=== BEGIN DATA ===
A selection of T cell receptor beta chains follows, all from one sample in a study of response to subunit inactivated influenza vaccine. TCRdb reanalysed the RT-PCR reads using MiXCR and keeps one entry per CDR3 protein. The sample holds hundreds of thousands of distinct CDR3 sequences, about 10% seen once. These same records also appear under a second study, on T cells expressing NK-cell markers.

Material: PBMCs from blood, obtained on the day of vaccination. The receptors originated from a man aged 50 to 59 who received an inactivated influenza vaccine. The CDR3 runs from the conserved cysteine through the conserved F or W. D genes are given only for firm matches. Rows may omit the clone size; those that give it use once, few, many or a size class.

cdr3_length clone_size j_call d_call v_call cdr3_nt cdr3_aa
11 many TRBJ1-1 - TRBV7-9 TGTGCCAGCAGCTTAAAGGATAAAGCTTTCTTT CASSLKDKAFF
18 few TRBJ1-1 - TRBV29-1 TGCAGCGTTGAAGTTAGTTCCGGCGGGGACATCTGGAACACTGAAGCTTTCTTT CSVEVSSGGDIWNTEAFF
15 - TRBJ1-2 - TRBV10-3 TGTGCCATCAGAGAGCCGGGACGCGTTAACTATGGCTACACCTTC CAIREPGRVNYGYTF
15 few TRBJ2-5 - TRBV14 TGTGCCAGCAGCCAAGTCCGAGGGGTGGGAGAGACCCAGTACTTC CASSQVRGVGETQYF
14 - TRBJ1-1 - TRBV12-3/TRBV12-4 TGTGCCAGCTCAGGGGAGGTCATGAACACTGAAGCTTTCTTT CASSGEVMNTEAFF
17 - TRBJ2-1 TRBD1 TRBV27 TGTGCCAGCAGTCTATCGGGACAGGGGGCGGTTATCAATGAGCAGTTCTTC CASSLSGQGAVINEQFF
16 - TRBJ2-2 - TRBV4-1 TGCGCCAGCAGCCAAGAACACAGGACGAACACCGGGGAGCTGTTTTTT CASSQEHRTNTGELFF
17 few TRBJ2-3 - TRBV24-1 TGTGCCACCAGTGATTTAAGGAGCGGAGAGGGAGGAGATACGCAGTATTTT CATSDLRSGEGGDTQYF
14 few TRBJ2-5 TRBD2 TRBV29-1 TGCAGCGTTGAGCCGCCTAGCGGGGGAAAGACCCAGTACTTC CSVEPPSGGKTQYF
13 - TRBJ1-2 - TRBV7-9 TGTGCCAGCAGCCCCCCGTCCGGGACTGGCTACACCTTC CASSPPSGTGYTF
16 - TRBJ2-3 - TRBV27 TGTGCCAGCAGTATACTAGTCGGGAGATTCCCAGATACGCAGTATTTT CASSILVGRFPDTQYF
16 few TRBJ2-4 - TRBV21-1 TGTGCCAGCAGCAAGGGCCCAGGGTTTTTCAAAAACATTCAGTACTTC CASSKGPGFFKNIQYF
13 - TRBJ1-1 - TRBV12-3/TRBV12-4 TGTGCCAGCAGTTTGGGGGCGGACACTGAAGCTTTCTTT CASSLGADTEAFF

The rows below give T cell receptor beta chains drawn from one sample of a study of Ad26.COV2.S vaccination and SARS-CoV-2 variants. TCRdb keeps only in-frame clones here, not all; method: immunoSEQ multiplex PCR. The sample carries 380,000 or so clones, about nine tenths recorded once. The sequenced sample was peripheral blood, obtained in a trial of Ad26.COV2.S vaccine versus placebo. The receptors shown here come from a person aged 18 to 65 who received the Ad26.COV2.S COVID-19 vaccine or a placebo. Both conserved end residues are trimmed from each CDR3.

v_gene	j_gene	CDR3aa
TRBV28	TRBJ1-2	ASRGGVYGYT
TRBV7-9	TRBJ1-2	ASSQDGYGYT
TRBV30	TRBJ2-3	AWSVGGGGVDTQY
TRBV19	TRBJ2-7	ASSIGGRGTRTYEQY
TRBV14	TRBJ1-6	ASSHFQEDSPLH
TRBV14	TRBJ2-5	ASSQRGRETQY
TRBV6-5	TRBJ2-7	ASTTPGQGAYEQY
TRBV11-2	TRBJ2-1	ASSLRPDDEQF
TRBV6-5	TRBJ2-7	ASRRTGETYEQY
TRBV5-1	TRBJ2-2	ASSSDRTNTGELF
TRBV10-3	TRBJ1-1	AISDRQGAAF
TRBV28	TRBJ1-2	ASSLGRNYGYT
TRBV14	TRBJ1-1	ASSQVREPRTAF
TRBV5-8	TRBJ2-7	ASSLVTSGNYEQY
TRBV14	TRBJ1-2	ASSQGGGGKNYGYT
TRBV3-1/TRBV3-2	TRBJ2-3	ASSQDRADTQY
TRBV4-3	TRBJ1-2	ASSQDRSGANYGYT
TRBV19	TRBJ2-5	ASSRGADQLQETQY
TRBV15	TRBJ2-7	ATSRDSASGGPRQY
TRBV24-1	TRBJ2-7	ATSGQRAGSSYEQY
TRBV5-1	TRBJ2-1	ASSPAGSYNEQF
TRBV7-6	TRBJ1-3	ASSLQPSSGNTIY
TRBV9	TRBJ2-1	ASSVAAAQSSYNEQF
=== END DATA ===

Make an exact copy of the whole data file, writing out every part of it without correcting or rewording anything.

A selection of T cell receptor beta chains follows, all from one sample in a study of response to subunit inactivated influenza vaccine. TCRdb reanalysed the RT-PCR reads using MiXCR and keeps one entry per CDR3 protein. The sample holds hundreds of thousands of distinct CDR3 sequences, about 10% seen once. These same records also appear under a second study, on T cells expressing NK-cell markers.

Material: PBMCs from blood, obtained on the day of vaccination. The receptors originated from a man aged 50 to 59 who received an inactivated influenza vaccine. The CDR3 runs from the conserved cysteine through the conserved F or W. D genes are given only for firm matches. Rows may omit the clone size; those that give it use once, few, many or a size class.

cdr3_length clone_size j_call d_call v_call cdr3_nt cdr3_aa
11 many TRBJ1-1 - TRBV7-9 TGTGCCAGCAGCTTAAAGGATAAAGCTTTCTTT CASSLKDKAFF
18 few TRBJ1-1 - TRBV29-1 TGCAGCGTTGAAGTTAGTTCCGGCGGGGACATCTGGAACACTGAAGCTTTCTTT CSVEVSSGGDIWNTEAFF
15 - TRBJ1-2 - TRBV10-3 TGTGCCATCAGAGAGCCGGGACGCGTTAACTATGGCTACACCTTC CAIREPGRVNYGYTF
15 few TRBJ2-5 - TRBV14 TGTGCCAGCAGCCAAGTCCGAGGGGTGGGAGAGACCCAGTACTTC CASSQVRGVGETQYF
14 - TRBJ1-1 - TRBV12-3/TRBV12-4 TGTGCCAGCTCAGGGGAGGTCATGAACACTGAAGCTTTCTTT CASSGEVMNTEAFF
17 - TRBJ2-1 TRBD1 TRBV27 TGTGCCAGCAGTCTATCGGGACAGGGGGCGGTTATCAATGAGCAGTTCTTC CASSLSGQGAVINEQFF
16 - TRBJ2-2 - TRBV4-1 TGCGCCAGCAGCCAAGAACACAGGACGAACACCGGGGAGCTGTTTTTT CASSQEHRTNTGELFF
17 few TRBJ2-3 - TRBV24-1 TGTGCCACCAGTGATTTAAGGAGCGGAGAGGGAGGAGATACGCAGTATTTT CATSDLRSGEGGDTQYF
14 few TRBJ2-5 TRBD2 TRBV29-1 TGCAGCGTTGAGCCGCCTAGCGGGGGAAAGACCCAGTACTTC CSVEPPSGGKTQYF
13 - TRBJ1-2 - TRBV7-9 TGTGCCAGCAGCCCCCCGTCCGGGACTGGCTACACCTTC CASSPPSGTGYTF
16 - TRBJ2-3 - TRBV27 TGTGCCAGCAGTATACTAGTCGGGAGATTCCCAGATACGCAGTATTTT CASSILVGRFPDTQYF
16 few TRBJ2-4 - TRBV21-1 TGTGCCAGCAGCAAGGGCCCAGGGTTTTTCAAAAACATTCAGTACTTC CASSKGPGFFKNIQYF
13 - TRBJ1-1 - TRBV12-3/TRBV12-4 TGTGCCAGCAGTTTGGGGGCGGACACTGAAGCTTTCTTT CASSLGADTEAFF

The rows below give T cell receptor beta chains drawn from one sample of a study of Ad26.COV2.S vaccination and SARS-CoV-2 variants. TCRdb keeps only in-frame clones here, not all; method: immunoSEQ multiplex PCR. The sample carries 380,000 or so clones, about nine tenths recorded once. The sequenced sample was peripheral blood, obtained in a trial of Ad26.COV2.S vaccine versus placebo. The receptors shown here come from a person aged 18 to 65 who received the Ad26.COV2.S COVID-19 vaccine or a placebo. Both conserved end residues are trimmed from each CDR3.

v_gene	j_gene	CDR3aa
TRBV28	TRBJ1-2	ASRGGVYGYT
TRBV7-9	TRBJ1-2	ASSQDGYGYT
TRBV30	TRBJ2-3	AWSVGGGGVDTQY
TRBV19	TRBJ2-7	ASSIGGRGTRTYEQY
TRBV14	TRBJ1-6	ASSHFQEDSPLH
TRBV14	TRBJ2-5	ASSQRGRETQY
TRBV6-5	TRBJ2-7	ASTTPGQGAYEQY
TRBV11-2	TRBJ2-1	ASSLRPDDEQF
TRBV6-5	TRBJ2-7	ASRRTGETYEQY
TRBV5-1	TRBJ2-2	ASSSDRTNTGELF
TRBV10-3	TRBJ1-1	AISDRQGAAF
TRBV28	TRBJ1-2	ASSLGRNYGYT
TRBV14	TRBJ1-1	ASSQVREPRTAF
TRBV5-8	TRBJ2-7	ASSLVTSGNYEQY
TRBV14	TRBJ1-2	ASSQGGGGKNYGYT
TRBV3-1/TRBV3-2	TRBJ2-3	ASSQDRADTQY
TRBV4-3	TRBJ1-2	ASSQDRSGANYGYT
TRBV19	TRBJ2-5	ASSRGADQLQETQY
TRBV15	TRBJ2-7	ATSRDSASGGPRQY
TRBV24-1	TRBJ2-7	ATSGQRAGSSYEQY
TRBV5-1	TRBJ2-1	ASSPAGSYNEQF
TRBV7-6	TRBJ1-3	ASSLQPSSGNTIY
TRBV9	TRBJ2-1	ASSVAAAQSSYNEQF